education to Jaina student and for this specific purpose establishing
Jaina Boarding schools at various Jaina centres in India. Accordingly new
Jaina Boarding schools were opened at Ahmedabad, Allahabad, Meerut Belagum,
Sangli, Poona and othe important places in India and a new area in
education among the Jainas was ushered in. Such Jaina Boarding schools
were already established at Bombay, Sholapur, Surat, Kolhapur and Hubli.
2. On the 15th of March, 1925 A. D.
: After the lapse of
a decade and a half, very grand ï¿½Mahamastakabhishekaï¿½ was performed on the
15th of March, 1925 A.D. Months before this date a ï¿½Puja-Committeeï¿½ was
formed with his Holiness Charukirti Bhattaraka of Jaina Matha at
Sravana-Belagola as the President and Mr. M.L. Vardhamaniah of Mysore as
the Secretary. On this occasion Mr. Vardhamaniah initiated a new policy of
propaganda for involving large number of Jainas in the festival and
accordingly he toured all over India and invited all ranks of Jainas to
participate in the festival. As a result, an intense attraction was
created, for the first time among the comman people to undertake a
pilgrimage to Sravana-Belagola on this occasion.
The great festival began on the 27th of February, 1925 A.D. with different
preliminary ceremonies and culminated in the grand ï¿½Mahamastakabhishekaï¿½
ceremony on the 15th March, 1925 A.D. Approximately 30,000 people were
present for this grand ceremony. His Highness Krishna-Rajendra Wodeyar,
the Maharaja of Mysore, walked up the hill bare-footed, witnessed the
entire anointment ceremony, personally performed the ï¿½pujaï¿½ offered
donations of Rs. 5000/- to the ï¿½Abhisheka Fundï¿½ and Rs. 500/- to the Jaina
Matha and showed personal regard by offering ï¿½namaskaraï¿½ to His Holiness
Charukirti Bhattaraka, the head pontiff of Sravana-Belagola.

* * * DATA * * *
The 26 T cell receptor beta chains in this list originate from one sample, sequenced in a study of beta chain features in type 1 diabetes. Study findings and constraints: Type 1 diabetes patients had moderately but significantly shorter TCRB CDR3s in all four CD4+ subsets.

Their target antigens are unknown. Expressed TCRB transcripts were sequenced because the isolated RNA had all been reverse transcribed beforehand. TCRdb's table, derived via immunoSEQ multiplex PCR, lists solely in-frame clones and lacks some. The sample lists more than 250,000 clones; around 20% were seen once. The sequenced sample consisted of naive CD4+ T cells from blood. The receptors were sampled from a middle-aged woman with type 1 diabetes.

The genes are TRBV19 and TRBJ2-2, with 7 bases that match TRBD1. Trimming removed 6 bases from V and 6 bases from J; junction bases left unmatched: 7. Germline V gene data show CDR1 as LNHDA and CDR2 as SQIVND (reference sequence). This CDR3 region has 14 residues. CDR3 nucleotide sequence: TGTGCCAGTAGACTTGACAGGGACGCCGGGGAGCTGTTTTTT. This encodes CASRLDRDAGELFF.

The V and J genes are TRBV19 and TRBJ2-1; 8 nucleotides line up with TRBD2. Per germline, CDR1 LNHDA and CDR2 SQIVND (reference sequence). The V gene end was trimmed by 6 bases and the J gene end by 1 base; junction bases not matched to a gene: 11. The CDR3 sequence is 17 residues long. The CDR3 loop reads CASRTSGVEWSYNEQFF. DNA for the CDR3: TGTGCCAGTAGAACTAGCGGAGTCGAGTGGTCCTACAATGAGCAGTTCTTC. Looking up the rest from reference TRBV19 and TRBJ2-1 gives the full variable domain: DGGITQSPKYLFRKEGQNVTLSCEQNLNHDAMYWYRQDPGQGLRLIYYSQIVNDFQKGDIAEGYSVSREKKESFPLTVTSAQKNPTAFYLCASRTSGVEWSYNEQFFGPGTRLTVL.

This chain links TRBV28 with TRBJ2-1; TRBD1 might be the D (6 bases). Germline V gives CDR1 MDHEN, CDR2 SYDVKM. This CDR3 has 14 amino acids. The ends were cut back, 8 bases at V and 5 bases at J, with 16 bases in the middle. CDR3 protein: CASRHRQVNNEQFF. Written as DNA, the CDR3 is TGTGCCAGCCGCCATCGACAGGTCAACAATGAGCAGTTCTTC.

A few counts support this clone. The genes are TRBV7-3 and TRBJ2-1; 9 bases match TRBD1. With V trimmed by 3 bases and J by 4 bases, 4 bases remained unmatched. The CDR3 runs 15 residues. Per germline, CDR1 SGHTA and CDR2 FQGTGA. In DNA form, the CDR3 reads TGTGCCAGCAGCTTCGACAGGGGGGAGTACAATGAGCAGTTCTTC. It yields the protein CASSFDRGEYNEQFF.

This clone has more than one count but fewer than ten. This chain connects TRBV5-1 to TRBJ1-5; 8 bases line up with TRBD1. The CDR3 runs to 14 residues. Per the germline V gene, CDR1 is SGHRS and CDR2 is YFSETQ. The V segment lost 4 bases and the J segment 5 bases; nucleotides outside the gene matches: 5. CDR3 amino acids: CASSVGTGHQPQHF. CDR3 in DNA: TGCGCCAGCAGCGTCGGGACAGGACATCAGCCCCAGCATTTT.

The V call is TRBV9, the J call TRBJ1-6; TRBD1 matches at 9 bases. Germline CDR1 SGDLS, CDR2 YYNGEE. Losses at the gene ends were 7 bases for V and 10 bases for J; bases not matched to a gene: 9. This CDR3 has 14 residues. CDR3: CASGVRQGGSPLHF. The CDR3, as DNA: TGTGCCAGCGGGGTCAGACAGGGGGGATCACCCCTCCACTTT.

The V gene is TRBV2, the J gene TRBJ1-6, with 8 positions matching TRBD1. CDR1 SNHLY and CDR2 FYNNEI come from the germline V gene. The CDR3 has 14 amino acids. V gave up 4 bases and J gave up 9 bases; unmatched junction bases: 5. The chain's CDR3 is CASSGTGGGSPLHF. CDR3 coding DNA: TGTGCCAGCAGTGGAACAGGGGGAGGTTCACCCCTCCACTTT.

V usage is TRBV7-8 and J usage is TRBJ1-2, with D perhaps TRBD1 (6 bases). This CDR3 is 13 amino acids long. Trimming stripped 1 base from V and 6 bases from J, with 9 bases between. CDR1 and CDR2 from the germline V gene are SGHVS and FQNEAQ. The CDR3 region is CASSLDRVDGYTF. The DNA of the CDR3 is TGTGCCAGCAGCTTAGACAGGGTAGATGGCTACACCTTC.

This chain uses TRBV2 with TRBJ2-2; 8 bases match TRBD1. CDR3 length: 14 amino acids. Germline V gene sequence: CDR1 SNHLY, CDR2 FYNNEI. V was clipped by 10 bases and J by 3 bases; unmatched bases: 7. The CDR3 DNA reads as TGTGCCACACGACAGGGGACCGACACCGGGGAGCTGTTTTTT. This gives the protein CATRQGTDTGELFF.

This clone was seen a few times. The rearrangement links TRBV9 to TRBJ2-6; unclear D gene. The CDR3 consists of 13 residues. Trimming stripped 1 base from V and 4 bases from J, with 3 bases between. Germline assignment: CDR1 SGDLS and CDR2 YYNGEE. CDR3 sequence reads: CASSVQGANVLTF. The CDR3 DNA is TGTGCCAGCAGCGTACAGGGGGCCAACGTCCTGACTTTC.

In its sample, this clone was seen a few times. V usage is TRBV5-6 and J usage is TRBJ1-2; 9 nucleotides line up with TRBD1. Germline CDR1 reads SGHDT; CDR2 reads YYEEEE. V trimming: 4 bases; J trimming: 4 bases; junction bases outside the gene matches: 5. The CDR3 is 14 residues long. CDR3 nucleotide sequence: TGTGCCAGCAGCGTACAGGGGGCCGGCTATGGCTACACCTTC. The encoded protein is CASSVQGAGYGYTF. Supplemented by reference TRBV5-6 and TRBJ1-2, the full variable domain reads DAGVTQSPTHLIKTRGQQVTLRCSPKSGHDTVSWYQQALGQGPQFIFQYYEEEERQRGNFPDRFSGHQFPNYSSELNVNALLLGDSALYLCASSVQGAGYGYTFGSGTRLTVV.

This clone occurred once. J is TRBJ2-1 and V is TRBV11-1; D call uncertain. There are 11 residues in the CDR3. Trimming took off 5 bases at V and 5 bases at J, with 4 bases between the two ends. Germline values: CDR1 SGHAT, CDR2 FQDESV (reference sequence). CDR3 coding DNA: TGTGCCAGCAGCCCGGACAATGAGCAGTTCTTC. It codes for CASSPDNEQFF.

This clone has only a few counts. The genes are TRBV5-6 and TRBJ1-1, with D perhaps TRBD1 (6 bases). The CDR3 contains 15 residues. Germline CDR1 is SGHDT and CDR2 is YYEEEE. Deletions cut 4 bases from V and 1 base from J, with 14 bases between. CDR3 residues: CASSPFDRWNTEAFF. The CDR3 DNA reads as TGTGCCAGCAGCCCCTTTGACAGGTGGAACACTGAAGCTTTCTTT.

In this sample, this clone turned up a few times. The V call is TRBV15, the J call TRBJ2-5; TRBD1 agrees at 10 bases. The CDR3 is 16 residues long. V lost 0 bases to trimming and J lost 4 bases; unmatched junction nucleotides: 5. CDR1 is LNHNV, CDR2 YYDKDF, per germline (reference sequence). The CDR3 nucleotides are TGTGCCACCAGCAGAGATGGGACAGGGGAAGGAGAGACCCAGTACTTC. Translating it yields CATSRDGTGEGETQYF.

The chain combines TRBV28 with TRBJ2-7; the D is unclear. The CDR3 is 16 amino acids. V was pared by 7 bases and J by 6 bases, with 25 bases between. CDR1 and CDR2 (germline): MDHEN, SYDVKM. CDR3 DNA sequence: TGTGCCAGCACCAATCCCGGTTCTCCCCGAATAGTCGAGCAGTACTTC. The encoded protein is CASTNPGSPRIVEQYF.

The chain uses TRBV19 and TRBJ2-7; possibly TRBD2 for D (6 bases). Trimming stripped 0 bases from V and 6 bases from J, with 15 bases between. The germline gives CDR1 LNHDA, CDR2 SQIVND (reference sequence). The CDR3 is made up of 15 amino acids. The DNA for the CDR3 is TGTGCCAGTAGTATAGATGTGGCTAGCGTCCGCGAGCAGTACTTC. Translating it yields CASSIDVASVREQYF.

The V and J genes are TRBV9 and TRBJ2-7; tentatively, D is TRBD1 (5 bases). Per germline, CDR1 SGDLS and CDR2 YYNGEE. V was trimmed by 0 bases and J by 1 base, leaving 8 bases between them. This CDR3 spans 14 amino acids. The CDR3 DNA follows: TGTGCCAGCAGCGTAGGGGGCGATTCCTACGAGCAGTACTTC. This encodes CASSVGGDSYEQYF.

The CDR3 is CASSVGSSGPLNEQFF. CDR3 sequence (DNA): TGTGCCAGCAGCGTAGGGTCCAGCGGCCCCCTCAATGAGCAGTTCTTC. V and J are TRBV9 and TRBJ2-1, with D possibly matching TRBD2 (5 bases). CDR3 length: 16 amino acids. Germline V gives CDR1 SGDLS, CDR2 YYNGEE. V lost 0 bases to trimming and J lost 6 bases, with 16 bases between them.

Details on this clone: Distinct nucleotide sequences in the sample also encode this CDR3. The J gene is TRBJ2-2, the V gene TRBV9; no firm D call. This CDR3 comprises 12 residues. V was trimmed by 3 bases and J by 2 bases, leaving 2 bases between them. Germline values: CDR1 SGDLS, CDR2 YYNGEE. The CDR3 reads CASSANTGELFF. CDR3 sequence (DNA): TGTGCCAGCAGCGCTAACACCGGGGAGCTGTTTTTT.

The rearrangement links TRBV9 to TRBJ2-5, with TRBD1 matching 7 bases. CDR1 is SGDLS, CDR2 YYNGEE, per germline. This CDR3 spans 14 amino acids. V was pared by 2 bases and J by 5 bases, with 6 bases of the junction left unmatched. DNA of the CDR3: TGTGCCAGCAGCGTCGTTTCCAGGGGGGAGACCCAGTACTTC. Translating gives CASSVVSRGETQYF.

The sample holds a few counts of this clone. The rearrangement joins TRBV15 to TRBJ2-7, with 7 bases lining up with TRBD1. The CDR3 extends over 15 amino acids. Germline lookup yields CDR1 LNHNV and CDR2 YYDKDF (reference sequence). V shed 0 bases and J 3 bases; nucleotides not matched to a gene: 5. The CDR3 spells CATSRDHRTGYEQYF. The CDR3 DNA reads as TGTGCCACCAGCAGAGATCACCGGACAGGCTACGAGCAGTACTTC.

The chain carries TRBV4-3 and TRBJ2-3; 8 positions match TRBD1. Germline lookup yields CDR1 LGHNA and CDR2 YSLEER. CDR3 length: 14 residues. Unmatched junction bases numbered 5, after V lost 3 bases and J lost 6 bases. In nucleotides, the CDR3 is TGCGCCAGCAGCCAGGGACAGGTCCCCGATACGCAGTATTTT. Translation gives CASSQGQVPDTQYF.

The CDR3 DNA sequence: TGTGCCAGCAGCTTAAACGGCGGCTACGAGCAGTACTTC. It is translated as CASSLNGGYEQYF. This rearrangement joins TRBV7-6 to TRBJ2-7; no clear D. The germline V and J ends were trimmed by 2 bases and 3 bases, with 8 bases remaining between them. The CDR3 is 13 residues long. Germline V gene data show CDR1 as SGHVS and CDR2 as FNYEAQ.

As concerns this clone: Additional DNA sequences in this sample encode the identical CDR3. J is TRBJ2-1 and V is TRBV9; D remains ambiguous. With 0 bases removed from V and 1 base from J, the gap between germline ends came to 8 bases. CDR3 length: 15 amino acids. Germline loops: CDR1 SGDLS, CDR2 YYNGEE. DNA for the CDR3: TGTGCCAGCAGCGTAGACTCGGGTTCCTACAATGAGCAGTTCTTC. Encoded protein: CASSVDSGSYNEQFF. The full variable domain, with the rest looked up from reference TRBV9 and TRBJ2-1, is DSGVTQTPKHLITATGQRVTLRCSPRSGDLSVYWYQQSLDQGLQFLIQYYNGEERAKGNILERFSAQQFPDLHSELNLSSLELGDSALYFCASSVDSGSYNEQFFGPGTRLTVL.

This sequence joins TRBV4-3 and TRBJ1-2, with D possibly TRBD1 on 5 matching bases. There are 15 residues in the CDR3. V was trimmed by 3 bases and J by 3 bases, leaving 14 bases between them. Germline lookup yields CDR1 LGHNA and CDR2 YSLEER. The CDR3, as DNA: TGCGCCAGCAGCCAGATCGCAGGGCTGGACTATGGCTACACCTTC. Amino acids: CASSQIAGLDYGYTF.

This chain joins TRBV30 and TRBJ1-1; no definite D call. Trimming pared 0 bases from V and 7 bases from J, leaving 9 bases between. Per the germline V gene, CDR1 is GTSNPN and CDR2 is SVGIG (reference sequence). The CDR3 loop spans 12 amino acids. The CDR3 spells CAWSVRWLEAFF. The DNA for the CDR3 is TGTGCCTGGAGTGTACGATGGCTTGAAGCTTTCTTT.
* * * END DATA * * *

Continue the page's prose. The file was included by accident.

The most remarkable event of this grand festival was the memorable speech
delivered by His Highness Krishna-Rajendra-Wodeyar, the Maharaja of Mysore,
as the President of the All-India Digambara Jaina Conference on the 14th
of March, 1925. On this occasion an address was presented on behalf of the
Jaina community in India to His Highness Krishna-Rajendra-Wodeyar by Shri
M.R. Vardhamaniah under the presidentship of Sir Sarupachandaji
Hukumachandaji of Indore. While welcoming the Jaina community at large to
the land of Mysore symbolighing Gommataï¿½s spiritual empire, the Maharaja
paid a warm tribute to the past Jaina poets and pandits who made a
singular contribution to Kannada literature in its initial stages. The
entire speech of the Maharaja was saturated with a sense of high gratitude
to the selfless services of Jaina authors which stand unparalleled in the
history of Jainas and Jainism in India. The speech was full of love for
Jainism, Sravana-Belagola, and Jaina community alike. To quote from the
speech of the Maharaja :
ï¿½It gives me great pleasure to be with you on a solemn and auspieious
occasion like the present when you have assembled in such large numbers
from all parts of India for a holy purpose.
ï¿½In welcoming this All-India gathering of the Jainas to the land of Mysore.
I cannot forget that this land to them is a land of pilgrimage,
consecrated by some of the holiest traditions and tenderest memories of
their faith. This picturesque rock on an elevated tableland was, as a
thousand yearsï¿½ old tradition has it. The scene where the venerable
Bhagwan Shrutakevali Bhadrabahu leading the first migration of the Jainas
to the Southern Peninsula broke his journey and took up his abode, and
tradition still points to the cave in which he passed away in Sallekhana.
It was in this holy land, the Dakshina Kashi, the Benaras of the South,
that as the same tradition has it, the Mauryan Emperor Chandragupta, the
fame of whose prowess turned away the invincible hosts of Alexander the
Great, doffing the Emperorï¿½s for the asceticï¿½s robe, nursed his master,
the Shrutakevali, in his last moments and worshipped his footprints, since
that day, many a royal prince of the South and many a holy monk of the
North have vowed themselves to death by the rite of sallekhana.